With the battle line far away in the east, three soldiers who have managed to escape from captivity find it difficult to hide. An old man offers to help them because one of them, the sniper, is his son.
It is August 1941. With the battle line far away in the east, three soldiers who have managed to escape from captivity find it difficult to hide: the territory is occupied by the enemy. The local woods are not safe: you can easily get embogged. Are the villagers loyal? Nobody can say. There is an old man who offers to help them. Is he reliable enough? He may kill them or report them to the local German authorities. Anything may happen, but one of them, the sniper, is his son who is his youngest, his dearest.Written by
2004, June - XXVI Moscow International Film Festival - The main prize "Golden George" for the best film of the festival. See more »
On the rifle Mosin for some reason installed a modern sight from the carbine Tiger. See more »
Where surviving in war is not only thing on a soldier's mind.
War is about a lot of things; mostly, though, it's about daily survival for those involved. That, essentially, is what this story is about and hence no different to other war stories.
Being set somewhere in the Soviet Union of 1941, though, makes it different for non-Russians: the landscape is new, seemingly limitless, gray skies, barely inhabited, bleak in parts, lush forests in others, almost like another planet; and all filmed with de-saturated color that just makes it look all the more forbidding. Hence, against such a savage and unforgiving landscape, the trifles of the hapless and disparate trio of soldiers who arrive unannounced at a remote village seem hardly worth bothering about.
The youngest of the three, however, knows more than the other two because this is his village, the place where he grew up and where his father is a local official who manages to tread the fine line between accommodating the demands of German occupation forces while also trying to help the three – particularly his son – to evade recapture. Needless to say, that's a dangerous game the old man plays and especially when he must also deal with the local police who are looking for the escaped soldiers.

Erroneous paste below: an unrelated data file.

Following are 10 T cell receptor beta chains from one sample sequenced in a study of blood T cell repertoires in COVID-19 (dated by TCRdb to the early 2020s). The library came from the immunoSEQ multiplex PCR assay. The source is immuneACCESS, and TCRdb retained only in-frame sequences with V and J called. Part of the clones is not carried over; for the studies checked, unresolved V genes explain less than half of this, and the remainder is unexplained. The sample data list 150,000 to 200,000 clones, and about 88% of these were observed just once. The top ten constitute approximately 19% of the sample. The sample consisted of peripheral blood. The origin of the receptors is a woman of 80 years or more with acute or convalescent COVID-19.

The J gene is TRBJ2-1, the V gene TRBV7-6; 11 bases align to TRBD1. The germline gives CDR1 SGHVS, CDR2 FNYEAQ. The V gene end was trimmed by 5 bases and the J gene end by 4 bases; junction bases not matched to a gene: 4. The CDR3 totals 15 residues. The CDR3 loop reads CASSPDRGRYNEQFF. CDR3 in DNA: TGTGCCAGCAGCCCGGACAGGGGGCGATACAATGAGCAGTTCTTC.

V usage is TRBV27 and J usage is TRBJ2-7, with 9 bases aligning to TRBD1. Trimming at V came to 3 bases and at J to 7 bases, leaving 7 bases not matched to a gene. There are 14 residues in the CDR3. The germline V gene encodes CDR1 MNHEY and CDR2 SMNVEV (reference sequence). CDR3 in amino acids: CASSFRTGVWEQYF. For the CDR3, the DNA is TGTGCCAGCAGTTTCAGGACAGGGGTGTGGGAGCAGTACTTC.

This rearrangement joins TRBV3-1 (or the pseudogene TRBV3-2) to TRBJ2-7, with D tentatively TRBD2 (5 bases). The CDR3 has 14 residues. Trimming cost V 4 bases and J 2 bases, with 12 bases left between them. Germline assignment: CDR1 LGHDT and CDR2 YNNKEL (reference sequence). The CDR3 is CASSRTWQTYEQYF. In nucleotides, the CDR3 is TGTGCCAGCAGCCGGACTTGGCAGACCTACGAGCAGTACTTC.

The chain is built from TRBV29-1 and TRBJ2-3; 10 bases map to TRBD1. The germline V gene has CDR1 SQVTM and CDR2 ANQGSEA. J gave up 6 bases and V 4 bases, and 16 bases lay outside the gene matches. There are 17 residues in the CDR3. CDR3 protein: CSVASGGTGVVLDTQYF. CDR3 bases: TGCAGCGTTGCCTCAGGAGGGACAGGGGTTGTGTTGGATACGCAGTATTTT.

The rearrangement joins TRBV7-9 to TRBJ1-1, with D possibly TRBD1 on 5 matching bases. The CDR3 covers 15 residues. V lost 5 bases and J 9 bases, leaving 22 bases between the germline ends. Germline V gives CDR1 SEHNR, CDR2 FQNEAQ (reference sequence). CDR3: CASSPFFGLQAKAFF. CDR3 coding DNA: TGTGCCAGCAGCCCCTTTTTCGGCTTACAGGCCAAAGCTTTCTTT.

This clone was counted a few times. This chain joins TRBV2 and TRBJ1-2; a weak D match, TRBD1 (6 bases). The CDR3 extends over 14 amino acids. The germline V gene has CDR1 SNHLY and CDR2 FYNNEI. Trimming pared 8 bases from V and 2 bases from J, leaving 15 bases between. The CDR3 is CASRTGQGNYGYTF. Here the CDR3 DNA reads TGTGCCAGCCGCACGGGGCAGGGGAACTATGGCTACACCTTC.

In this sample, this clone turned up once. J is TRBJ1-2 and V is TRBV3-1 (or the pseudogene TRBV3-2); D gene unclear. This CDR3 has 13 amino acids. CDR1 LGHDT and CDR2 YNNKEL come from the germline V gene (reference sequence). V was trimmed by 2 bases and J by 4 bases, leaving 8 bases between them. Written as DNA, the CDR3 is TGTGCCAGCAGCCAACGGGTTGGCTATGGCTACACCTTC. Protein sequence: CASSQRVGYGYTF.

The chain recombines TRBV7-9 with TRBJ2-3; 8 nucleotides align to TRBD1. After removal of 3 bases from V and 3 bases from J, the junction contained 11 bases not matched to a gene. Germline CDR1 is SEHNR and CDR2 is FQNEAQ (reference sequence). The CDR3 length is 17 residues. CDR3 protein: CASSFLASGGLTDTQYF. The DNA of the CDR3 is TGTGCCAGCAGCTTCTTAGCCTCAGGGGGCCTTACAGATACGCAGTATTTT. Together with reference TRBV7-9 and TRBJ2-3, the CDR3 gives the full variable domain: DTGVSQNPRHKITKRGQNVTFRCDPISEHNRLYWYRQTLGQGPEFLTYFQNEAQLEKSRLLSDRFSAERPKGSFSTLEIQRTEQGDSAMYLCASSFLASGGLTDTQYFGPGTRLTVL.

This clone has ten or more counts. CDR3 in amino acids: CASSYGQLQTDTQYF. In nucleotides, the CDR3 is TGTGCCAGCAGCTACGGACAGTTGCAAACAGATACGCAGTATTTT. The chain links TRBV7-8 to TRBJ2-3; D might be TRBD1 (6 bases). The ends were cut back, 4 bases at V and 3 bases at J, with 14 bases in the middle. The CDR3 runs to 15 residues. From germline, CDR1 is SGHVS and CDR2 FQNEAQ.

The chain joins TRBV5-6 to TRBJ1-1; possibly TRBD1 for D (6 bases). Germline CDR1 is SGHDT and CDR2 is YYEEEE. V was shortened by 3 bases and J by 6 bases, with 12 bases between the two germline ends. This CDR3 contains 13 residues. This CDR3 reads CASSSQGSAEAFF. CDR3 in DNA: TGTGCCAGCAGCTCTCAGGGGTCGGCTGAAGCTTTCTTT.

Add to that mix, there is the young local woman whom the son wishes to wed; and, to add to the old man's worries, the tough leader of the threesome falls in love with the old man's much younger wife. Such gratitude, indeed! The third soldier is physically sick much of the time, and is cared for by the old man and his woman; so, the sick one spends much of his time, coughing, moaning and lying in bed – and yet, he plays the most crucial role in the whole story towards the end.
From one perspective, soldiers always want and need to survive; yet, from another, there is the basic human need to connect to another. It's that aspect which is explored and developed by the writer and director within a setting that is barely conducive to fighting, let alone staying alive. It's a tour de force in acting from actors I've not seen before.
Productions standards are high: from the opening, gritty and horrific battle scenes to the pictures of typical domestic rural life – if not tranquility – within the Russian ark. Having been hugely entertained by Kukushka (2002) and The Return (2003), there is no doubt that only Russians are needed to make excellent Russian movies. This one is equally worth seeing.
Not for children, of course, and highly recommended.
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